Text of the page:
A report issued by the Pew Center on the States earlier this month said only half of states in the nation give their servicemembers stationed abroad enough time to vote absentee in local elections.
“No Time to Vote”“ lambasted 16 states and the District of Columbia for not serving military voters overseas, considering the states’ election systems, the time required for mail delivery and other factors. Three other states were considered to be at risk, and another six give voters enough time to submit ballots but researchers had concerns about the process. South Carolina fell into the latter category.
“Imagine two Americans, one from Alabama and one from Kansas, stationed together in Iraq,” said Sue Urahn, managing director for the Pew Center on States in a statement. “Thanks to the differences in the states’ laws, Jane from Kansas will get her ballot sooner and have more time to return it and have it counted than will her fellow soldier, John from Alabama.”
“It shouldn’t matter what state you’re from — all Americans at home or abroad should have access to an election system that works for them,” she wrote.
The report classified the states that gave military voters enough time to vote as ones that give at least five extra days to servicemembers beyond the 45 days that federal law calls for. By comparison, the absentee voter system in Alabama — one that is entirely reliant on the postal system and requires voters to have their ballots notarized — makes it nearly impossible for servicemembers to get their ballots in on time.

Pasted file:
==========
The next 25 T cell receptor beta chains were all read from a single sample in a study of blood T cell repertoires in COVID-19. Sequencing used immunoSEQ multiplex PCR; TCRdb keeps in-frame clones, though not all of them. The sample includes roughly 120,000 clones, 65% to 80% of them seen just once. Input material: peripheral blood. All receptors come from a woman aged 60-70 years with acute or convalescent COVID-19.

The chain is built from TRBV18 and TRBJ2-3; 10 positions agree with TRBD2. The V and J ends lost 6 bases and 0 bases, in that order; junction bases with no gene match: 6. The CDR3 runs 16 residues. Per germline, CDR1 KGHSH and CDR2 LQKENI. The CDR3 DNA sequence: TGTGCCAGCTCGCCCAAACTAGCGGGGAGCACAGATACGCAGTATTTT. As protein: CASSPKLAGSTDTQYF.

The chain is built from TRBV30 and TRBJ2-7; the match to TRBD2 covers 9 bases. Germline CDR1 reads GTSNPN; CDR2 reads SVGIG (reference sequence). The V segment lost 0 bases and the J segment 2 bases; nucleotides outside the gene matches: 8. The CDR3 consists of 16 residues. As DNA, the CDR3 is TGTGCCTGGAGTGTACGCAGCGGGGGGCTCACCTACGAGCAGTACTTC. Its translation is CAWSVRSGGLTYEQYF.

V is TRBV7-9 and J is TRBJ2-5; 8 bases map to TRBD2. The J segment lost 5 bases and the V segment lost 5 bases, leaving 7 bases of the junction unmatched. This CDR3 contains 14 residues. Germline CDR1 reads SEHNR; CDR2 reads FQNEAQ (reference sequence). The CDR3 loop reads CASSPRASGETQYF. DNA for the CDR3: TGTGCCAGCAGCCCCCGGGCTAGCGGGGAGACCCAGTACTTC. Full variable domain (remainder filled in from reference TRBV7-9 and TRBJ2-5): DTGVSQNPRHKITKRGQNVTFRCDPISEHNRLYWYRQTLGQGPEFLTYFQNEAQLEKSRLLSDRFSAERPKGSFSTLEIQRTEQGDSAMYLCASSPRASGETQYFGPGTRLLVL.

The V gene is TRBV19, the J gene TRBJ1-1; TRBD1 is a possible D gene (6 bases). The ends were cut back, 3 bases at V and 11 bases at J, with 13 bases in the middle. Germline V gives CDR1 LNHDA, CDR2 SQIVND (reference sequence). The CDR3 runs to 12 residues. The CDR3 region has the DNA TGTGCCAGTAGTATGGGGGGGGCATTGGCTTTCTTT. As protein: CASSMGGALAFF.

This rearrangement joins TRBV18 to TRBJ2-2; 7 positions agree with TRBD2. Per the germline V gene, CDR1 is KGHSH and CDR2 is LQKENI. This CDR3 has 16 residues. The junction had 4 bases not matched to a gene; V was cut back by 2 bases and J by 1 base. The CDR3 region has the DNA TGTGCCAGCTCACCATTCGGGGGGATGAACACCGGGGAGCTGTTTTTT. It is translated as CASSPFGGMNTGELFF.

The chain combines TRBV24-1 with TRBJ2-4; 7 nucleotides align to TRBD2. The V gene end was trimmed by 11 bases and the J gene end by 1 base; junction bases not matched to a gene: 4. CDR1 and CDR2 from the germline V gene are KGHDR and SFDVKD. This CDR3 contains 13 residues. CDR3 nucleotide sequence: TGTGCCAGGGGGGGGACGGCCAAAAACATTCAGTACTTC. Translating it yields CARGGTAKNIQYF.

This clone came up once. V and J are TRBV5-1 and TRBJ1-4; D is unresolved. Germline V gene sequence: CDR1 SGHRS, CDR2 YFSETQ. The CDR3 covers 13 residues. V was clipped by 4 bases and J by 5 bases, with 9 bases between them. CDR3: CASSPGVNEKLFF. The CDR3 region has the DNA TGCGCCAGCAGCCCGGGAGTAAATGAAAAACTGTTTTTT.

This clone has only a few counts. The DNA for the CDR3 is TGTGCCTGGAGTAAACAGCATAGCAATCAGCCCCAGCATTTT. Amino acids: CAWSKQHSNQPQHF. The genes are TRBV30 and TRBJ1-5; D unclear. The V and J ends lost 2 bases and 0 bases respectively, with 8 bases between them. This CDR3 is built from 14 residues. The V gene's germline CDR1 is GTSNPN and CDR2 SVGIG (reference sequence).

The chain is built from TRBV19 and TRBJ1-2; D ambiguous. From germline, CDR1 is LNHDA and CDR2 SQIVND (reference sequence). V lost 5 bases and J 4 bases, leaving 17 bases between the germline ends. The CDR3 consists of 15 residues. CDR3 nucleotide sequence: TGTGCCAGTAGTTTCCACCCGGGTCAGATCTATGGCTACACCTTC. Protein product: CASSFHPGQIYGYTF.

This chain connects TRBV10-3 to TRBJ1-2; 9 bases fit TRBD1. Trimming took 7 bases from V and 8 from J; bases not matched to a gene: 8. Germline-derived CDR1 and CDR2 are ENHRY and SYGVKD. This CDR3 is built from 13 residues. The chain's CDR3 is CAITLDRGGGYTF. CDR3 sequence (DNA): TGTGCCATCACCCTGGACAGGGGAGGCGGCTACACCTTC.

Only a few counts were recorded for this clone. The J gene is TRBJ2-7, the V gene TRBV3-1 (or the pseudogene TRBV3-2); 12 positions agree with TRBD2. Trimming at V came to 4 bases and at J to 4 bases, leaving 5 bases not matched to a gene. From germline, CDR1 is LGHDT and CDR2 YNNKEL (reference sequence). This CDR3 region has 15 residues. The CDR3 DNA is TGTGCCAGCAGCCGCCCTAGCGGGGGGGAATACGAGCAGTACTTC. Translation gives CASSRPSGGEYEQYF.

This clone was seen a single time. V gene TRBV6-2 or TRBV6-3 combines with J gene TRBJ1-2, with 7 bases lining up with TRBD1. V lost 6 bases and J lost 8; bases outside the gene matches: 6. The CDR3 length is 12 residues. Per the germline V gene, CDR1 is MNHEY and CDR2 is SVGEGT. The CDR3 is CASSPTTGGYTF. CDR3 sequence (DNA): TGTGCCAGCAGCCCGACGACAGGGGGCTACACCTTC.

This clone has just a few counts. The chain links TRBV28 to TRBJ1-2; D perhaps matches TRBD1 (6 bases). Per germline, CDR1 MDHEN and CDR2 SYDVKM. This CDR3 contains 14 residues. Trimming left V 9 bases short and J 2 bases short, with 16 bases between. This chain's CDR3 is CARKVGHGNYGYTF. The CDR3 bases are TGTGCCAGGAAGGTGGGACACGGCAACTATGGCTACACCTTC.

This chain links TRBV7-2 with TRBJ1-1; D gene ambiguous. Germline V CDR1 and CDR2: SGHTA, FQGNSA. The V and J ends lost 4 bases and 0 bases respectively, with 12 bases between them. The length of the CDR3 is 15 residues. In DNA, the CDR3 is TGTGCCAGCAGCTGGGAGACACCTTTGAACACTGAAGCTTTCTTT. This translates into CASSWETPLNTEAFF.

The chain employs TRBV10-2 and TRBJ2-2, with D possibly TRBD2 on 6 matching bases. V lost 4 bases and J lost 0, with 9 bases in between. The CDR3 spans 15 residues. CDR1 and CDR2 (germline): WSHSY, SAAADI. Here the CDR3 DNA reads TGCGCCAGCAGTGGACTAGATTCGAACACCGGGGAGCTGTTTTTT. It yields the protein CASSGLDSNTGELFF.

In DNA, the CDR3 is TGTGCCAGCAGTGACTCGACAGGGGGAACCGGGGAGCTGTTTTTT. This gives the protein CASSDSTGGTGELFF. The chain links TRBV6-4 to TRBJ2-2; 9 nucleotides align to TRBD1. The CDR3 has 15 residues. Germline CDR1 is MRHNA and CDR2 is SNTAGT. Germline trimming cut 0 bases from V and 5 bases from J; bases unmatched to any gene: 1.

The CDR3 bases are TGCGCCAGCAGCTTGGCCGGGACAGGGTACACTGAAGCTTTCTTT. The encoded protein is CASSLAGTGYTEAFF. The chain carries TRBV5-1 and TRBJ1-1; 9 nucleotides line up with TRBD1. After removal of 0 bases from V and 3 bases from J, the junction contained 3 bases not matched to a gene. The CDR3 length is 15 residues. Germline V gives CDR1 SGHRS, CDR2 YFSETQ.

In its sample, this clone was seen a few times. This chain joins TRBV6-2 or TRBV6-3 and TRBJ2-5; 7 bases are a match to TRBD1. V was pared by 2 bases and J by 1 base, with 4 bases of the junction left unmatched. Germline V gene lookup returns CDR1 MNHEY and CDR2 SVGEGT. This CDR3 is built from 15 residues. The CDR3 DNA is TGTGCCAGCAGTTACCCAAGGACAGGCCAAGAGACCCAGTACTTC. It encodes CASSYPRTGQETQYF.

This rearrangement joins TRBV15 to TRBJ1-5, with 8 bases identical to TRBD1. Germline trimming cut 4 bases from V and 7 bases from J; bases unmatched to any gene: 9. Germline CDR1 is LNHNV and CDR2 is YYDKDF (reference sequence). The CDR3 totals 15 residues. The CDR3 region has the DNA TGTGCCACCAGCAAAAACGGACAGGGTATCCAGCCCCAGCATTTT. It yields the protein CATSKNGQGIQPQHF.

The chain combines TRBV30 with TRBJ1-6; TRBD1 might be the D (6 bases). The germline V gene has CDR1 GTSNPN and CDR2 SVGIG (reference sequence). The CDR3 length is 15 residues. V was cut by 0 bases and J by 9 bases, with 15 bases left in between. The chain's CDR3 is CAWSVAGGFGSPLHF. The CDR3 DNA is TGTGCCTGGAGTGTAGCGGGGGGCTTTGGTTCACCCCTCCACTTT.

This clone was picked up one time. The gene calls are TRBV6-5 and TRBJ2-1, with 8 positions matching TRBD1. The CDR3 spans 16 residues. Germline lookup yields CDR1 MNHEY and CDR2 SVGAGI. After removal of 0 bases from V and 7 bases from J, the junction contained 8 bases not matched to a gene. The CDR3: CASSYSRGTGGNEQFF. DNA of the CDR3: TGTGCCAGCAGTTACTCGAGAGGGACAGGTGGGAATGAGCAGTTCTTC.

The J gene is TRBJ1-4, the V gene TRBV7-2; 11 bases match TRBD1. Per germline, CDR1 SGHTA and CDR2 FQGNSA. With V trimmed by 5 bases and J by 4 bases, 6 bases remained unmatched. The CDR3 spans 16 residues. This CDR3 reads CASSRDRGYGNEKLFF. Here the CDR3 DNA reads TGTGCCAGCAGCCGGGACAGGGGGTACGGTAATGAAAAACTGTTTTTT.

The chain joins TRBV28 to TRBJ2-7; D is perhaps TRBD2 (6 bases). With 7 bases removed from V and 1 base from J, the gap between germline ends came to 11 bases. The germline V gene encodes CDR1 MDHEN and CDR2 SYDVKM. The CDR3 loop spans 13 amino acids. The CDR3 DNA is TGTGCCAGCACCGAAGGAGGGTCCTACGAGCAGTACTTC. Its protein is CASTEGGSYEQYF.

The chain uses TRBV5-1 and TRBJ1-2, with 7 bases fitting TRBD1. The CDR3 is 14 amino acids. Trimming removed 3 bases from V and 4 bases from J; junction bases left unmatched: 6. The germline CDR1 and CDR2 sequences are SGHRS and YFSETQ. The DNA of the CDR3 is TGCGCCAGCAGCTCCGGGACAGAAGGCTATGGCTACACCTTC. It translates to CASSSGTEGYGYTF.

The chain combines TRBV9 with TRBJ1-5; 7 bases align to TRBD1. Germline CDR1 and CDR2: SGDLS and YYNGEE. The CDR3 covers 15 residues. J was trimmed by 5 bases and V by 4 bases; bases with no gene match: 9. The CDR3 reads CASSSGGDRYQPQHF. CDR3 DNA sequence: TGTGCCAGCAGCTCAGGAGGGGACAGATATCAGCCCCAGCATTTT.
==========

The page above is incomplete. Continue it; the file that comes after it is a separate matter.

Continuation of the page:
Though the report praised those states who give voters their ballots in a timely fashion and allow enough time to receive those ballots, Pew’s report did raise security questions about the number of ways South Carolina allows those ballots to be counted.
According to the report, South Carolina’s acceptance of ballots via e-mail and fax from servicemembers raises important questions about the integrity and security of that vote.
“Allowing military voters overseas to return their ballots electronically helps ensure they have time to vote, but it also raises questions about the voters’ privacy and the security of the ballots as well as access to the technology,” the report said.
Citing a finding by the Government Accountability Office, researchers said ballots submitted electronically or by fax are, “more vulnerable to privacy and security compromises than the conventional methods now in use.”
The states criticized in the report for not giving military personnel enough time to vote included
- New Hampshire
- New York
- South Dakota
- The District of Columbia
To view the full report, click here.